The Chinese government has previously defined non-war military operations as actions to create military deterrence, international peacekeeping, anti-terrorist activities, anti-smuggling, anti-drug operations, and martial law.

The full text of the outline has not yet been published.

Germany-based analyst Wu Wenxin said the move has parallels with Putin’s “special military operations” against Ukraine, and indicate that the ruling Chinese Communist Party (CCP) is trying to create a legal basis to invade the democratic island of Taiwan.

“There are two reasons for this. One is that Xi Jinping’s status is threatened [due to the zero-COVID policy], and he wants to stabilize support from the military … ahead of the 20th CCP National Congress [later this year],” Wu told RFA.

“The other is that Xi Jinping may want to invade Taiwan,” said. “But starting a war looks very negative, so he has come up with the phrase ‘non-war military operation’.”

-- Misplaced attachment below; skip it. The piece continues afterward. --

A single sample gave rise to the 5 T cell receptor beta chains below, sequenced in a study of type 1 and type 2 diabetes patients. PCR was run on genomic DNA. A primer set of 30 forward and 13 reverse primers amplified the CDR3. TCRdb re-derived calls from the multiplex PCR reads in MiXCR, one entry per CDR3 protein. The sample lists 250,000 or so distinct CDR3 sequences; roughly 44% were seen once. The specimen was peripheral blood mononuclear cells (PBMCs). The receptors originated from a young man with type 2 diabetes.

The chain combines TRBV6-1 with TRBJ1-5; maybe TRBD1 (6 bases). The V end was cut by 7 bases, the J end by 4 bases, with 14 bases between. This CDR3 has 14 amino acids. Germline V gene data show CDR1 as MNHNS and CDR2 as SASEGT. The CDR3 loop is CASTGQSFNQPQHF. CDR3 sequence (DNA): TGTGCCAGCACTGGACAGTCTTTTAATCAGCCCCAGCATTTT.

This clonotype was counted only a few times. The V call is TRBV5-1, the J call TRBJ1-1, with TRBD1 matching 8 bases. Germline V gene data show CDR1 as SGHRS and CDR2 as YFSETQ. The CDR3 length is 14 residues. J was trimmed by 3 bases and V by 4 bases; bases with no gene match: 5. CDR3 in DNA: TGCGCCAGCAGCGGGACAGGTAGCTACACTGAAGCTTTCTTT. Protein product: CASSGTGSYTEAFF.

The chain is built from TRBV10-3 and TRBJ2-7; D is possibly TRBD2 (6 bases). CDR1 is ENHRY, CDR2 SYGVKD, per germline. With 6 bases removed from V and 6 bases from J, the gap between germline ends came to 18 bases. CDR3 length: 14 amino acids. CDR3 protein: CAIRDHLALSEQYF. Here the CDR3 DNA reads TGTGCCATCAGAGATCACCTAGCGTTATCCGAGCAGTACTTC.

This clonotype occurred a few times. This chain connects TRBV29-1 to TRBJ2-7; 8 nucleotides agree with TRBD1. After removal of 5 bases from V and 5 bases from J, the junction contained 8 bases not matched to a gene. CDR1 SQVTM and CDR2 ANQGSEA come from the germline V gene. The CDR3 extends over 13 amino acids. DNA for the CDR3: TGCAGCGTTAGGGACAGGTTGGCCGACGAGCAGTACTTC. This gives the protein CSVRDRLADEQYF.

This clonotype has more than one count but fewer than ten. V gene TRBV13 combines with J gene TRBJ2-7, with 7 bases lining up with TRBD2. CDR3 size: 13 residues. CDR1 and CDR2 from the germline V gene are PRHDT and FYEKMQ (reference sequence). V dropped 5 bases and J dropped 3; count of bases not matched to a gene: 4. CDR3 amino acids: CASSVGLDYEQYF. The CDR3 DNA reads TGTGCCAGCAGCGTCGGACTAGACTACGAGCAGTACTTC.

“The CCP is playing word games,” Wu said.

Akio Yaita, Taipei bureau chief for Japan’s Sankei Shimbun and an expert on China, said the move is in keeping with Beijing’s insistence that the Taiwan Strait is part of China’s territorial waters.

“Everyone is still very worried about whether Xi Jinping will use this kind of ‘non-military action’ as justification when he launches military action against Taiwan,” Yaita told RFA.

“Recently he proposed that the Taiwan Strait is an inland sea, that is to say, if he restricts foreign ships from entering the Taiwan Strait, it also gives him a certain legal basis [for an invasion],” he said.

“These moves are likely part of his political performance ahead of the CCP 20th National Congress,” Yaita added.

Translated and edited by Luisetta Mudie.